Directed by Roland Emmerich
Written by Nicholas Wright & James A. Woods and Dean Devlin & Roland Emmerich and James Vanderbilt
Starring Liam Hemsworth, Jeff Goldblum, Jessie T. Usher, Bill Pullman, Maika Monroe, Sela Ward, William Fichtner, Judd Hirsh, Brent Spiner, Charlotte Gainsbourg, and Deobia Oparei
Amidst the rash of sequels made over ten years after their original or previous chapter, we get Independence Day: Resurgence, the long awaited sequel to the 1996 blockbuster hit Independence Day. It’s kind of interesting revisiting this world, now given the time to realize the original is kind of ham-handed when you have to watch it on TV instead of on a massive screen (at 15, I saw the original twice in the theaters and declared Roland Emmerich’s career to be ‘made’…how naïve I was). The original isn’t really a bad film, but it’s not a particularly good one either, but its legend looms large because it’s really our only disaster film but this one tries a little too hard to capitalize on nostalgia for the first film instead of trying to tell its own story.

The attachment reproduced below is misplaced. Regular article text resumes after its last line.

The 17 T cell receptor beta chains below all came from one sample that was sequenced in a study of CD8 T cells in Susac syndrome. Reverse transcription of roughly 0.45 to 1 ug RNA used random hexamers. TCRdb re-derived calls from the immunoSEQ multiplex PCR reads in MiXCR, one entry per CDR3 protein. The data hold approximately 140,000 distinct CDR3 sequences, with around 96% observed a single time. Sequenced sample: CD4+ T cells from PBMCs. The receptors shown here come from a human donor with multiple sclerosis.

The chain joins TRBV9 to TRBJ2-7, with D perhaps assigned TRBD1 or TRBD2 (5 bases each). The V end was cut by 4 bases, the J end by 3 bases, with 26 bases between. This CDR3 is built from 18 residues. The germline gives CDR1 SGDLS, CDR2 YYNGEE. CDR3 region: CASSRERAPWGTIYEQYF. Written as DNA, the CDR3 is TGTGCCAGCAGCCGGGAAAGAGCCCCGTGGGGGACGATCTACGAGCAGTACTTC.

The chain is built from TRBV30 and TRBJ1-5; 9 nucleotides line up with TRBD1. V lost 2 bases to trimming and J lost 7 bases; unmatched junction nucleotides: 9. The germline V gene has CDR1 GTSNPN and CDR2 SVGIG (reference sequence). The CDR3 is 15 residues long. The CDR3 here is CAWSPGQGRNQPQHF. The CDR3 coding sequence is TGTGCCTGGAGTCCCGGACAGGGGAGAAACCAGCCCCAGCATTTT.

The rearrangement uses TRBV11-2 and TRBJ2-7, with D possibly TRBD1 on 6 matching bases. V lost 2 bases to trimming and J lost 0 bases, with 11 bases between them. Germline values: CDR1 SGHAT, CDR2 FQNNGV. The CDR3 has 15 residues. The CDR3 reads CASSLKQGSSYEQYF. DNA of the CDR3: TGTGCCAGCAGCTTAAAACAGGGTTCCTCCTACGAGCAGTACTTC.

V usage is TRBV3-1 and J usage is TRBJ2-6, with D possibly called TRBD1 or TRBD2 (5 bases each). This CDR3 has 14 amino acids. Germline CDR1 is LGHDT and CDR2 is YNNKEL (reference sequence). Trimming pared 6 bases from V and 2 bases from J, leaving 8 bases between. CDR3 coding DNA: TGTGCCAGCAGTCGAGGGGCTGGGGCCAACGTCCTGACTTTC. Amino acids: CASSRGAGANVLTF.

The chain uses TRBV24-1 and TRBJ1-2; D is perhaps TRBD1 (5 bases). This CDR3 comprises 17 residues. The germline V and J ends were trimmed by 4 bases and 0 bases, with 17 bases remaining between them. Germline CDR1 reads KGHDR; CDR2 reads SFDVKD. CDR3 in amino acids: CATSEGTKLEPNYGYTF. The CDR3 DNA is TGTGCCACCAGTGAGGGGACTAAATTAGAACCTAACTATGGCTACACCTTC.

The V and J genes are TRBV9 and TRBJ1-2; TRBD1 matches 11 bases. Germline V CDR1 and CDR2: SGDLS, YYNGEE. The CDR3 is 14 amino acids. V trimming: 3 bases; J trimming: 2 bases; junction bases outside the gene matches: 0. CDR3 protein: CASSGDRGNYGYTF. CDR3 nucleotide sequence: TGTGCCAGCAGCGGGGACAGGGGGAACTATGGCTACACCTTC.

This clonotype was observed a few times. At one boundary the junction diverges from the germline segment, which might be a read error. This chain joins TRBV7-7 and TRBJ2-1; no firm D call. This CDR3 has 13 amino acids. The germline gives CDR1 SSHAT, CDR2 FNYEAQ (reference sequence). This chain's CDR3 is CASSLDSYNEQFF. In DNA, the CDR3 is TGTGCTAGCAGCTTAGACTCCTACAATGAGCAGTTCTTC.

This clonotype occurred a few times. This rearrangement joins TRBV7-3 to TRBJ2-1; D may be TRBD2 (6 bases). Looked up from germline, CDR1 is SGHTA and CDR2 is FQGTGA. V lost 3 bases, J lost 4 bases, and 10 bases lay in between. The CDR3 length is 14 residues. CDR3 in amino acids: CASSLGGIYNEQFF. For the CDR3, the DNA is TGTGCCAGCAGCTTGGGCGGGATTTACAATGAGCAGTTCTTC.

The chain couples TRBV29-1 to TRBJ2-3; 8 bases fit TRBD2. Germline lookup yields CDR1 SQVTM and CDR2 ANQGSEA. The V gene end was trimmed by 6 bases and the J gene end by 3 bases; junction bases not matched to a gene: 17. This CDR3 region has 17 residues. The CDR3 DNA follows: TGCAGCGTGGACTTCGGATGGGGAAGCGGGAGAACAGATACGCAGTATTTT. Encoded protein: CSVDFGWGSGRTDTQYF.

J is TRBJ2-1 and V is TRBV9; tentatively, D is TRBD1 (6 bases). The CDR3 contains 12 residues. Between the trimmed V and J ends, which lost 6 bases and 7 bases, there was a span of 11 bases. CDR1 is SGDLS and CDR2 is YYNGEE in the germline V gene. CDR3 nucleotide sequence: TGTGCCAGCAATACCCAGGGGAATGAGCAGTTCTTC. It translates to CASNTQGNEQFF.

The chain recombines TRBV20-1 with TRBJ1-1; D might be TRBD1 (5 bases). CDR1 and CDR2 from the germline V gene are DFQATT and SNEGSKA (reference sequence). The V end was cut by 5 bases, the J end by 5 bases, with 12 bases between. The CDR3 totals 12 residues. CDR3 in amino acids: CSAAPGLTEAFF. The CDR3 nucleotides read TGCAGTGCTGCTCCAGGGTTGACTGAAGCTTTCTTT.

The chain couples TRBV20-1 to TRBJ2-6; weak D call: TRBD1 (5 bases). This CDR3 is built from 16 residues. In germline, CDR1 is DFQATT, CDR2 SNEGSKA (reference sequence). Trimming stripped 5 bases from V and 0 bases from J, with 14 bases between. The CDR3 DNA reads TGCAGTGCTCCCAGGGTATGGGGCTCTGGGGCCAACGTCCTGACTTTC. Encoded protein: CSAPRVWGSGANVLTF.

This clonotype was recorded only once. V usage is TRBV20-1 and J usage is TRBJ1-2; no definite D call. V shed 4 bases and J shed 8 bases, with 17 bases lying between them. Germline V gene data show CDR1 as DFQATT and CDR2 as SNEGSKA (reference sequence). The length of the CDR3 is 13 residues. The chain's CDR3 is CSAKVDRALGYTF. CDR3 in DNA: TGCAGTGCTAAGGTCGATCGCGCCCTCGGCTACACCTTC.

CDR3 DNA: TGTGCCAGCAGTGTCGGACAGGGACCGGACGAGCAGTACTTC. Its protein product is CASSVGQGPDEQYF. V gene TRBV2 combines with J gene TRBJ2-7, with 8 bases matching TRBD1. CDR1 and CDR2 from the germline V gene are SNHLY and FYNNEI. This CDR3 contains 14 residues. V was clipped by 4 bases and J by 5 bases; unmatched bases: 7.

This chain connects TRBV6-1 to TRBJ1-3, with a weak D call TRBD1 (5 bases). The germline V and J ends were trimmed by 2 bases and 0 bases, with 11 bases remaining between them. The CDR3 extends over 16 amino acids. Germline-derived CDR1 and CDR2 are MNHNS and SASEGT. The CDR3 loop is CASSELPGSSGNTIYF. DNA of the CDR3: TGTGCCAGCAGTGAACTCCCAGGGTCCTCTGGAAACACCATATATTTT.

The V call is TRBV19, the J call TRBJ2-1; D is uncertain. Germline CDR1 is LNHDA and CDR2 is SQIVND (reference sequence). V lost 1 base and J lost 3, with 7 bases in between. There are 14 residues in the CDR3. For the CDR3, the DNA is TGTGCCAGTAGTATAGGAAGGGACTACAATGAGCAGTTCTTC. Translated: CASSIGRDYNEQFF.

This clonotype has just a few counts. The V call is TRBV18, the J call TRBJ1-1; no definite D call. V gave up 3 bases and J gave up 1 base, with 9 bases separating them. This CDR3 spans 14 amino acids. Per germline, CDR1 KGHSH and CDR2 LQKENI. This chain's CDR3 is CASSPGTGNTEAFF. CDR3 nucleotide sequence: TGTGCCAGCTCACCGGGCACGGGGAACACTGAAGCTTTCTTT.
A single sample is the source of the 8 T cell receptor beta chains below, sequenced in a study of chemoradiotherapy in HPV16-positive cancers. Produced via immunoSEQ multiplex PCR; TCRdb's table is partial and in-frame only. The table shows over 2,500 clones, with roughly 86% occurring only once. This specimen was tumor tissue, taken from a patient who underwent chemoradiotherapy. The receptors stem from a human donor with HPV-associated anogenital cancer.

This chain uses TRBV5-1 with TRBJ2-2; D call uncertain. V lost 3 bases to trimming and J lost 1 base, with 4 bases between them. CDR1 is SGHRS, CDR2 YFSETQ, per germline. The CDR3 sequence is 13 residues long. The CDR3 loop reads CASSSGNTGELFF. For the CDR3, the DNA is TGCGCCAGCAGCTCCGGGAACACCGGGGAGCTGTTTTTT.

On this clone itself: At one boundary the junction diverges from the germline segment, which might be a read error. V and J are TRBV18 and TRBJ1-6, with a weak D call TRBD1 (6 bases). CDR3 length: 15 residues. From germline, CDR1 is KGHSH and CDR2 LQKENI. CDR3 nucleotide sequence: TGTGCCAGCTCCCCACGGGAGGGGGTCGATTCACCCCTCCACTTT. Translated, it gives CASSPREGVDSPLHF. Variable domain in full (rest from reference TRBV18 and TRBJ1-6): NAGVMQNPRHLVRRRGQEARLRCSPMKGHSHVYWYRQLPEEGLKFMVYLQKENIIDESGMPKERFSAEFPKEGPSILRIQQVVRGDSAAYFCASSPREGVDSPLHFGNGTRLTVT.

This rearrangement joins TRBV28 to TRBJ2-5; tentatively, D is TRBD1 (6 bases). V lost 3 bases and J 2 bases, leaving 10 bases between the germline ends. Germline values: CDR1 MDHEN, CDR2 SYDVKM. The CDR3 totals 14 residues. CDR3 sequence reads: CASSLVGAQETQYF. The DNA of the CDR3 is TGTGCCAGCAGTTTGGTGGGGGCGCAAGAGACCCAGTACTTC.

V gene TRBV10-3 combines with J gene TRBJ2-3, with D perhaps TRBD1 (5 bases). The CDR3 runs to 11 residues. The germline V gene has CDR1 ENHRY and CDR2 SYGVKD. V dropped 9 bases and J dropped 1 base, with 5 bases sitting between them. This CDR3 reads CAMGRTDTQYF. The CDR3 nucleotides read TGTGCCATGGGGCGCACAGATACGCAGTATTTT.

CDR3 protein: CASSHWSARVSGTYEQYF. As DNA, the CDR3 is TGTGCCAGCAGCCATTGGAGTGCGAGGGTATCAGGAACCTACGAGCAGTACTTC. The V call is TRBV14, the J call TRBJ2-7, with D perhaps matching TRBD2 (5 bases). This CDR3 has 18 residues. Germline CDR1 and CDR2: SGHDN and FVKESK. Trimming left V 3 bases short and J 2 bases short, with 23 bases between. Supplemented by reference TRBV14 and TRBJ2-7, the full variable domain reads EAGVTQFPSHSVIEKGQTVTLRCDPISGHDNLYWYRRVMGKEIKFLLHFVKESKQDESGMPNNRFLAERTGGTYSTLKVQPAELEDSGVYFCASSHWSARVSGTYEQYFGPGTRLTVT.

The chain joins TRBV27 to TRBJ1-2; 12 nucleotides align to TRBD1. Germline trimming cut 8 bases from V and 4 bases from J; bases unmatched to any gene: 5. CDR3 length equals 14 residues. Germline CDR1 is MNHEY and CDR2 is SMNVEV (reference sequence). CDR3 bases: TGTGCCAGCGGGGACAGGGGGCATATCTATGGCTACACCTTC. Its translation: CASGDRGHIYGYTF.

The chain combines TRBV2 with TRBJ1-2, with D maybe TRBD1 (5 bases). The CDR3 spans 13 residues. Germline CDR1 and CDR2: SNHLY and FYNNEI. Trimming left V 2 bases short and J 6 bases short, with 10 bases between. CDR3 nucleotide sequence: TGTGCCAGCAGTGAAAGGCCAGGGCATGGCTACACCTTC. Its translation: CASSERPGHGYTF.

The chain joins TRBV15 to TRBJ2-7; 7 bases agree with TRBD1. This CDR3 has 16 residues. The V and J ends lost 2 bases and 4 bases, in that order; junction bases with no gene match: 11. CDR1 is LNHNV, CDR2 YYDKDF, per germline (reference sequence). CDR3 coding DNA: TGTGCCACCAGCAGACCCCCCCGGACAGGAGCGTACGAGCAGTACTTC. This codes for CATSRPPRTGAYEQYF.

That story is that 20 years after we defeated the alien invasion of 1996, the aliens are back. Some know this is going to happen, such as David Levinson (Jeff Goldblum, reprising his roll), the scientist who had developed the virus that disabled the mother ship in 1996. Others that are foreseeing it due to a telepathic connection to the remaining aliens (all locked away in Area 51) are former President Whitmore (Bill Pullman, also reprising his roll), who is seen more as a kook than anything now and the new dictator of an African nation Dikembe Umbutu (Deobia Oparei). He has finally let the UN into his country to study the only ship that landed in ’96, along with French psychologist Catherine Marceaux (Charlotte Gainsbourg). They all get whisked away when an alien craft is spotted over the moon and is shot down by new defenses based on the recovered alien tech. They’re picked up by Jake Morrison (Liam Hemsworth) (who is engaged to former President Whitmore’s daughter Patricia, played by Maika Monroe and also trained with Dylan Hiller, played by Jessie T. Usher, the son of Will Smith’s character from the first film, who has been killed off due to Smith likely thinking he was too big a star for the film…or scheduling conflicts…) and taken to the moon to recover a sphere that is not tech from the aliens that attacked us before…